I also demonstrated a whole bunch of different framing and mounting methods. IMG_0223

Picture It Framed Tutorial: mounting small textile art on gallery wrapped canvas

Let me tell you a funny story. My husband loves me dearly and supports me in every way. He is, after all, Mr. Almost Perfect! He is also an engineer and has admitted that he does not “get” art. He’s happy I do it but it has yet to touch his soul. The first time I showed him one of my small textile works in a frame his exact words were, “Wow! That looks like ART!” I had to take more than one very deep breaths thinking, “What did it look like before?” As soon as my head cleared I had something of an epiphany… or at least a “duh” moment. Most people have no real life experience with textile art. If they see a fancy little bit of fabric they might only have grandma’s potholders to relate it to. Framing your small textile works presents them in a format that is immediately understood by everyone as ART!

canvas 08Over the next week I’m going to show you a few of the ways to present your smaller textile art pieces. First up is mounting your work on gallery wrapped canvas. Begin with a small, finished textile piece. In this case it’s an abstract piece, fused and stitched to timtex with a satin stitched edge.

canvas 01

Gallery wrapped canvases are fairly inexpensive – especially when you use your half off coupon at your local craft store. I like to use the deeper canvases, usually 1  3/4 inches or so. Choose a size that is several inches bigger than your textile work all around – it’s especially good if the wooden frame on the back isn’t overlapping your artwork. You’ll see why in a minute. I paint my canvas to accent the artwork, in essence turning it into an integral part of the overall design of the piece. In this case I played with layers of paint, sometimes sponging them off with a wet paper towel before they were all the way dry. When the piece was fully mounted I went back in with india ink and doodled a continuation of the black stitched motif. I love to bleed my textile work out onto the canvas.

canvas 03

Place your work on the painted canvas and pin it in at least three, preferably four spots so it won’t move around while you sew it down. I chose thread the same color as the satin stitching on this piece so that I can just sew right through the edge. If your piece is faced or does not have an edge treatment that you can sew through, you just carefully catch the back edge with each stitch you take. A little tricky but not impossible! I use a thin but fairly sturdy needle and use a thimble on my “underneath” finger and a secretary’s rubber finger on my “topside” pointer finger to help pull the needle through. Painted canvas can be tough but these two tools will help a lot!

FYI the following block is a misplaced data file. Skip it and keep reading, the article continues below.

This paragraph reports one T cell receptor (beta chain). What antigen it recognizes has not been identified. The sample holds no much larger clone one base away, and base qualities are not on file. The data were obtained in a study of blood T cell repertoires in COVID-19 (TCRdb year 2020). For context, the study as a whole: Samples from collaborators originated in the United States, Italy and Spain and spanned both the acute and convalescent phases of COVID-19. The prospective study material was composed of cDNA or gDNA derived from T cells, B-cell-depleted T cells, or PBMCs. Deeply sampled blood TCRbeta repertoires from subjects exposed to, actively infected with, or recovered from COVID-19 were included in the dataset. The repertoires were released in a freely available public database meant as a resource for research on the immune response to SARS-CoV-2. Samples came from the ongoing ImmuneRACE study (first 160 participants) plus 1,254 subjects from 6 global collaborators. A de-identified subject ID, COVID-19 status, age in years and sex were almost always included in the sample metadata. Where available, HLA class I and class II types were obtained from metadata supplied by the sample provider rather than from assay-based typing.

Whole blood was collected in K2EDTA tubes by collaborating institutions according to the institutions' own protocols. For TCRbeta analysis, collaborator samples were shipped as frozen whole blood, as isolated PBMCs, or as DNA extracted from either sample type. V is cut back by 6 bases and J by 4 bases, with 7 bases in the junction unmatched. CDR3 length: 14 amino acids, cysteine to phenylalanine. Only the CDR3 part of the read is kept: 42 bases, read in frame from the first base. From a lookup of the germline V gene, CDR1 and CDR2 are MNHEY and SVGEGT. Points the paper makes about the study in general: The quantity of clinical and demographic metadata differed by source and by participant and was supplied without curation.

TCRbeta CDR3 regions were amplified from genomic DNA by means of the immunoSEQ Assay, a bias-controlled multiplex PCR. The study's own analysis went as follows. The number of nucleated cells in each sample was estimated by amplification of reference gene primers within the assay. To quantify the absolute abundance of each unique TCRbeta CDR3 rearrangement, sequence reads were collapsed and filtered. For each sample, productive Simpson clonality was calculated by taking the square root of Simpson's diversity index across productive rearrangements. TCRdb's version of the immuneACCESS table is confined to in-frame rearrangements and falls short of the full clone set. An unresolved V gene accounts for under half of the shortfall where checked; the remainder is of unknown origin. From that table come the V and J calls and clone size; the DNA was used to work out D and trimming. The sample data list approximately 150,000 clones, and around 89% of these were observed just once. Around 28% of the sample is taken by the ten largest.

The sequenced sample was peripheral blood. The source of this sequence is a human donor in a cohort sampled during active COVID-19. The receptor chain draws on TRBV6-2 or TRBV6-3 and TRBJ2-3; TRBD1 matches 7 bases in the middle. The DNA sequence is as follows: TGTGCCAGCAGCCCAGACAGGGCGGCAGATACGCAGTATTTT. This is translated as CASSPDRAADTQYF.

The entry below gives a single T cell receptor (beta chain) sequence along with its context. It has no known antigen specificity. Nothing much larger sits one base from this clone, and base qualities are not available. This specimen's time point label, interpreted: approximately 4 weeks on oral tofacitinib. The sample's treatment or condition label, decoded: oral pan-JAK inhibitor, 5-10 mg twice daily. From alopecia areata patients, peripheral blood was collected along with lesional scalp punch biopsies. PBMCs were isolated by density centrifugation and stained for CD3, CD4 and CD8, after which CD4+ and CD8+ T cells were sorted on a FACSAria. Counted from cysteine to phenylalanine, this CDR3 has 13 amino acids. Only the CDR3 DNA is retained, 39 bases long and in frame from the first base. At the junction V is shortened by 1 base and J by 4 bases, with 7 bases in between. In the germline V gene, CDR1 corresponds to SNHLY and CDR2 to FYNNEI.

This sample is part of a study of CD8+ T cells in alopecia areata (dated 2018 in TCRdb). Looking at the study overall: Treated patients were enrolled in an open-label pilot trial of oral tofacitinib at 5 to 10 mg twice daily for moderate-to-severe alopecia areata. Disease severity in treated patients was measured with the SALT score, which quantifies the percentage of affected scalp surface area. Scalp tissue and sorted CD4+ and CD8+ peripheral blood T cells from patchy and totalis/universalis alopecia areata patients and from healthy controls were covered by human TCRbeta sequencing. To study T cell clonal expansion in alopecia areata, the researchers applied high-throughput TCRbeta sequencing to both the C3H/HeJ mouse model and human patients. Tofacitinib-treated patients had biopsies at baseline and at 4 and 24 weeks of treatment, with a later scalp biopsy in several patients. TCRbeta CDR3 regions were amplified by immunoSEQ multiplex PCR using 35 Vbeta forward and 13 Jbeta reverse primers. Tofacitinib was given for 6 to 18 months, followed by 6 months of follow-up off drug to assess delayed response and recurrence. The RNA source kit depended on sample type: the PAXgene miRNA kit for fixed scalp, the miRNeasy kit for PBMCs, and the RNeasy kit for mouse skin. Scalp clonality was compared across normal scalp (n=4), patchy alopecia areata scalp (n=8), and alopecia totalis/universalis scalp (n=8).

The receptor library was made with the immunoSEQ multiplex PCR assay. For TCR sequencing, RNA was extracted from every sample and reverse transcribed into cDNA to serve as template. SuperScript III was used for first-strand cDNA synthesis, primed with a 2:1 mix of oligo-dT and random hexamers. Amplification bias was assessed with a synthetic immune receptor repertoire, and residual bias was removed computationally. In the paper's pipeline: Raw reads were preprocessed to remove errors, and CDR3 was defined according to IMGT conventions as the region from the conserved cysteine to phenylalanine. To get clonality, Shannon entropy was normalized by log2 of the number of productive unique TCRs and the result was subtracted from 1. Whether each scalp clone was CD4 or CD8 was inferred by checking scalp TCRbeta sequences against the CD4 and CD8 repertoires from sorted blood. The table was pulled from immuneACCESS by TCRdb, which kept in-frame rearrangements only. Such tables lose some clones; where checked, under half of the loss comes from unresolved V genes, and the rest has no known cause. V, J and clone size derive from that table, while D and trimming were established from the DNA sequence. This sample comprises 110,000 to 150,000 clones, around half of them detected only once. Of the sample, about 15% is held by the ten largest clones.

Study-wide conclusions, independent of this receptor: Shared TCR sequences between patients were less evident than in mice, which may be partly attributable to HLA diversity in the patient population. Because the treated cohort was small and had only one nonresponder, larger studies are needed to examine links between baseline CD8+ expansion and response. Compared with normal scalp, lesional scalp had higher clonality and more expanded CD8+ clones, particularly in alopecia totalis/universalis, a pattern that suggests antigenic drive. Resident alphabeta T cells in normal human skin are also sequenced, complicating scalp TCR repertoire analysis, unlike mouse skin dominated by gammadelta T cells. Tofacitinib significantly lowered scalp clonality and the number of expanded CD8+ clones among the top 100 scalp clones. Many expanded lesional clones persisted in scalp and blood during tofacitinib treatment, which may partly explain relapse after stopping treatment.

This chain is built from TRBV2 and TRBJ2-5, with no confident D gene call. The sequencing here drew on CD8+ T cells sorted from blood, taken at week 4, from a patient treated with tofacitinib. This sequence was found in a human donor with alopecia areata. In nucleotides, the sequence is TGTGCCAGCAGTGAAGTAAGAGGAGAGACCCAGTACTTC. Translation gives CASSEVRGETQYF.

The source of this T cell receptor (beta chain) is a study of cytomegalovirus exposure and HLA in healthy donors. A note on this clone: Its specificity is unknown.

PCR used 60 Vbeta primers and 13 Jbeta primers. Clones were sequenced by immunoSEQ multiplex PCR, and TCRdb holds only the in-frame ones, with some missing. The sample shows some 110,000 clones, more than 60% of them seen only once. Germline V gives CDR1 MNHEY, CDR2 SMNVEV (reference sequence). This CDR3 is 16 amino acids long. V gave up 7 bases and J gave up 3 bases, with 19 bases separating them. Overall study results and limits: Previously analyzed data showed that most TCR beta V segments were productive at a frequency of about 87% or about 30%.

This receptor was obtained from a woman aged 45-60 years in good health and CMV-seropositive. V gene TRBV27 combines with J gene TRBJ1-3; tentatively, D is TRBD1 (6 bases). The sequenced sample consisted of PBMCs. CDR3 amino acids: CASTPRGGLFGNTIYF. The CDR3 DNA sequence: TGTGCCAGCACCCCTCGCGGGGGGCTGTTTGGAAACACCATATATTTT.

s canvas 04Make sure you knot the thread well. See how close the stitching is to the wooden frame? I learned the hard way to make sure that frame isn’t right under where I need to stitch. Again – you CAN angle your needle under that frame but it’s a royal pain in the rear!

s canvas 05I fuse a label or use a sharpie to create one on the back of the canvas. Sometimes I’ll subtly sign one of the sides of the canvas as well but on works of this size I rarely sign the front. I feel the signature competes with the composition. You do it whichever way you feel best but always, always, ALWAYS sign and date your work – somewhere. Now I screw in the eyes and wire the work for hanging. I like to wrap the ends of that wire with a little bit of tape. The ends of picture hanging wire make for nasty little scratches and cuts when you handle it.

s canvas 07Here are a few of my recent works that utilize this technique.

leaves-fullwebGLORY

Click this link to see how this series was created. In this case the leaves were simply glued onto the canvases with gel medium.

600px.FT_.Full_FAMILY TIES

When I mounted most of the pieces in this series I did need to sew them onto the canvas by catching just the back edge. I also chose not to paint the canvases. I did texture them with modeling paste. I pressed lace into the damp paste to get an imprint then when it was dry I used a white acrylic paint over the whole thing. Isn’t it cool how you can take a bunch of tiny pieces and turn them into one bigger work with PRESENCE through this mounting technique? You can see details of each piece in the series by clicking here.

SoarII.400pxSOAR II

This mounting technique works just as well for larger pieces as smaller ones. Works II  through IV in the  Soar Series are mounted on 20×20 canvases.

Free Ebook from Quilting Arts

If you make small textile pieces and would like a few ideas for how to mount them

you might like this FREE ebook from Quilting Arts.

Lots of fun articles including one of mine called
“Picture it Framed”
http://www.quiltingdaily.com/Quilt-Binding-Finishing-Methods/

You do need to register on the Quilting Arts site to get it – but its worth it!

Quilting Arts FREE e-book

Over at QuiltingArts.com – an art quilter’s social networking resource, they put out a free e-book every few months or so. This month’s book features an article of mine titled: Picture It Framed along with a number of other great articles on the subject of finishing your textile art.

It’s free, easy to download, and as with all of QA’s stuff – looks great. I love their graphic design team – talented folks over there. So pop on over and pick it up at http://quiltingarts.com/media/p/17544.aspx. I do believe you need to register on the site to have access.

I also have more picture tutorials on mounting and framing methods over on my website: